Artistix Fall 2017

Artistix_Fall_2017Greg Polissesni’s original paintings, Harvest, and its autumn color palette inspired Artistix’s artistic director Andy Hilfiger. For those not aware, Andy Hilfiger is the sibling of Tommy Hilfiger and Andy, in his own right, has long had an association with rock music. In the past few years, Andy has taken his love of rock n’ roll and funneled that love into fashion collections that reflect his first love, rock n’ roll.

Andy Hilfiger has also paired these fashion collections with the art of Greg Polissesni who is a partner in Artistix. The autumnal color palette, which is so obvious in this fall 2017 collection, is combined with a military reference. From the chef coat to the flight suit, this harvest collection is  fashion-forward uniform wear. And these two design motifs work well together!!

Artistix_Fall_20171The fall colors of burnt orange, fall reds, military greens combined with some denim elements makes a color palette that denotes autumn is a very comfortable fit for consumers. Hilfiger does not reinvent the wheel with this collection; however, this collection is extremely consumer friendly if marketed correctly have a substantial consumer appeal. And the sweaters in this collection are fun and adorable.

Collages1203And by mixing in men’s looks with mostly women’s wear pieces, Hilfiger is track for creating a collection that is more in the vein of lifestyle brand—something that is esteemed sibling is recognized for. That said; interestingly, the fashion landscape is slightly devoid of brands that have an innovative twist on rock n’roll–inspired clothes at an affordable price. Artistix could fill that void.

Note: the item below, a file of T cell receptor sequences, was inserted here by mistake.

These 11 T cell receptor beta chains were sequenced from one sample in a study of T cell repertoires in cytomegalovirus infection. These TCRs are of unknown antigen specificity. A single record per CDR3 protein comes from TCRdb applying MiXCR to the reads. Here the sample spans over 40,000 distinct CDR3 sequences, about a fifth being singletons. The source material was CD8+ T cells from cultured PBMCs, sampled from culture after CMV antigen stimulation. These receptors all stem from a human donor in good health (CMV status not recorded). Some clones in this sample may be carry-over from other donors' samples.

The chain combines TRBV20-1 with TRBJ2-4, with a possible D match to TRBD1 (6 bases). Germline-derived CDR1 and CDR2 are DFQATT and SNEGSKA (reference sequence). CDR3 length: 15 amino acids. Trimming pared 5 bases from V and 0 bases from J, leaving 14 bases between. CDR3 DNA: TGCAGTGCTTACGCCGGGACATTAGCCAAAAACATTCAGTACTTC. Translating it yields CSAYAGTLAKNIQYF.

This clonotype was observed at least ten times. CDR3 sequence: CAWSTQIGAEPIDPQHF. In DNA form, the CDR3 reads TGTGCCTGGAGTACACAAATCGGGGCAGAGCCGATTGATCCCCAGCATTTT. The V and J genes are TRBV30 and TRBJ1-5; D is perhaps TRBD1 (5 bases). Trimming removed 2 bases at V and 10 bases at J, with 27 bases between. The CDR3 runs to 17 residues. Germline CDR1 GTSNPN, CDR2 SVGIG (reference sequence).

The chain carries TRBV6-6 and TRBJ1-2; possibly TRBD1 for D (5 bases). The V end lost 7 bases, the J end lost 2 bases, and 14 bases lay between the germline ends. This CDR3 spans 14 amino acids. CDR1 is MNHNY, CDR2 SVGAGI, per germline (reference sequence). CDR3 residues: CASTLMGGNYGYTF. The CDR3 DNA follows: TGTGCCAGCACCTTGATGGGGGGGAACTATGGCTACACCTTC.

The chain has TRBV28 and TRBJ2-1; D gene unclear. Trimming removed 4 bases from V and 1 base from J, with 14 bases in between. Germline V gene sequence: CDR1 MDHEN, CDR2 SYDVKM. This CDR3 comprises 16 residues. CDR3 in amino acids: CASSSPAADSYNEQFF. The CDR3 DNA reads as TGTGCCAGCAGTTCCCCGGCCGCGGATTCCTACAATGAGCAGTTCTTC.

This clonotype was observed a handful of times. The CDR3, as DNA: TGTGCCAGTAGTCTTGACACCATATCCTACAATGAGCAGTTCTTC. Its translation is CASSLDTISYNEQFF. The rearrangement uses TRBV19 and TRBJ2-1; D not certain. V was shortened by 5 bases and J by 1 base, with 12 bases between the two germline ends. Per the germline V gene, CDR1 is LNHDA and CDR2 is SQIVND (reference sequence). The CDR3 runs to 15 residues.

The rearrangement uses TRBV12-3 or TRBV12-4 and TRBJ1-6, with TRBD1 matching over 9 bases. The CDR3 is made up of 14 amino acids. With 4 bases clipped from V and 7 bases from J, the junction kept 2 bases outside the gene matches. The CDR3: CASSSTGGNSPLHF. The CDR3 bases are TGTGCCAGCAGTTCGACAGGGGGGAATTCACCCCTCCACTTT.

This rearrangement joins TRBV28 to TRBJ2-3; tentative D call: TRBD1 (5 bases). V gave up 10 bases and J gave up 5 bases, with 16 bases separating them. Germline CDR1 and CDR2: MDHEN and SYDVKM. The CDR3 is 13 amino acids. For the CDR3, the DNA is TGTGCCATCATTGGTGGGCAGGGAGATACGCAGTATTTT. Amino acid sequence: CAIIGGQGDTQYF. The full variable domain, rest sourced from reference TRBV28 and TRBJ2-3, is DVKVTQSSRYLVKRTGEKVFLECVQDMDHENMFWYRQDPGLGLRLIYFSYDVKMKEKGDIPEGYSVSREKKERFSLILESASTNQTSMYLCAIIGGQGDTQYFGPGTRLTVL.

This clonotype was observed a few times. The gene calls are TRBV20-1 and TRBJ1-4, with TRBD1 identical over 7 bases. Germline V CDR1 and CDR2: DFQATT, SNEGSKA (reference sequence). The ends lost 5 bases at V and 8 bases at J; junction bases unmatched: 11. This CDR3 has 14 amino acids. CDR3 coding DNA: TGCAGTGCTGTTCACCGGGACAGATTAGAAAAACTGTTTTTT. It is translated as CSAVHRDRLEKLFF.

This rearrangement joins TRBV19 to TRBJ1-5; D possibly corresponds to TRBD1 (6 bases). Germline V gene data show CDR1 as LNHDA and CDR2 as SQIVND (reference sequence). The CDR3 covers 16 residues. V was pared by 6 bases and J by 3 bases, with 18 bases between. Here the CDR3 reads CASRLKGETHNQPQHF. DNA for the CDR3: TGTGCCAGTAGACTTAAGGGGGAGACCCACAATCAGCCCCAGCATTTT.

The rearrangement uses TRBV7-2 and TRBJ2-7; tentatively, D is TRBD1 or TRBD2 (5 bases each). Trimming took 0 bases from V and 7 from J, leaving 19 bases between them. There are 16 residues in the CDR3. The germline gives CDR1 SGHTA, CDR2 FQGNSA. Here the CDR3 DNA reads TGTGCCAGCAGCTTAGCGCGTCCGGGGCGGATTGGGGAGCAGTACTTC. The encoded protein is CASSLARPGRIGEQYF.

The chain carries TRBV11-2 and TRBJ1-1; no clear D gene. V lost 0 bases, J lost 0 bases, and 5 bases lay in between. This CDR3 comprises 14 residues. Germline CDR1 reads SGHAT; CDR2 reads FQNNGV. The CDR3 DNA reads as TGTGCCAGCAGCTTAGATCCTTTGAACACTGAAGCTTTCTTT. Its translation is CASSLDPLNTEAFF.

Images courtesy of wwd.com

Images courtesy of wwd.com

Standout looks in this fall 2017 collection is the Artistix flight suit, white Artistix blouse with asymmetrical military skirt, harvest color block chef’s coat, and harvest camo bomber.

—William S. Gooch

Slideshow image courtesy of fashionmaniac.com

Denibi Barcelona Spring 2017

DENIBI_FW17In recent months the Denibi brand has added the name Barcelona to its moniker branding, denoting that the city of Barcelona continues to be source of inspiration for the brand as well as the city where many of the garments are made. But other than this branding change, Denibi Barcelona is evolving along the path that has made the brand one of the most interesting emerging brands presenting during New York Fashion Week (NYFW).

That said; creative director Fadel Denibi likes to take traditional silhouettes and reinterpreted those silhouettes through a modern lens with a few twists. And that brand DNA fits in perfectly with the inspiration for the fall 2017 collection.

Collages1216With a cracked African ebene as the design motif for the brand that denotes polar opposites—the right side representing happiness and the left side representing sadness—Fadel Denibi looks to dual qualities in his women. This dual personality is made evident in Fadel Denibi’s first painting, Agatha. Agatha fights for equality and justice while balancing the varying aspects of her personality. Agatha is feminine, yet enigmatic; curious and probing, yet firm in her convictions.

In this fall 2017 collection, Agatha’s femininity is expressed in floral shapes. Beautifully crafted high collars in the collection represent the high collars from the Agatha painting. Denibi stays mostly with neutral colors with a few seafoam blue garments thrown in as an injection of color.

Collages1217True to form, classic silhouette are reimagined with peplum jackets suggesting a rose unfolding and simple shift dresses with inverted front slits conjuring up images of upside down flowers. Though these classic silhouettes have been seen for decades, Fadel Denibi revises these classics in ways that detail youthfulness and sophistication.

Images courtesy of Dan Lecca/Seventh House PR

Images courtesy of Dan Lecca/Seventh House PR

Standout looks in the collection include the brand’s camel asymmetric cashmere coat, black wool flower-shaped jacket with classic black wool pencil skirt, seafoam blue wool flower-inspired jacket, and  camel asymmetric cashmere coat, black wool flower-shaped jacket with classic black wool pencil skirt, seafoam blue wool flower-inspired jacket, .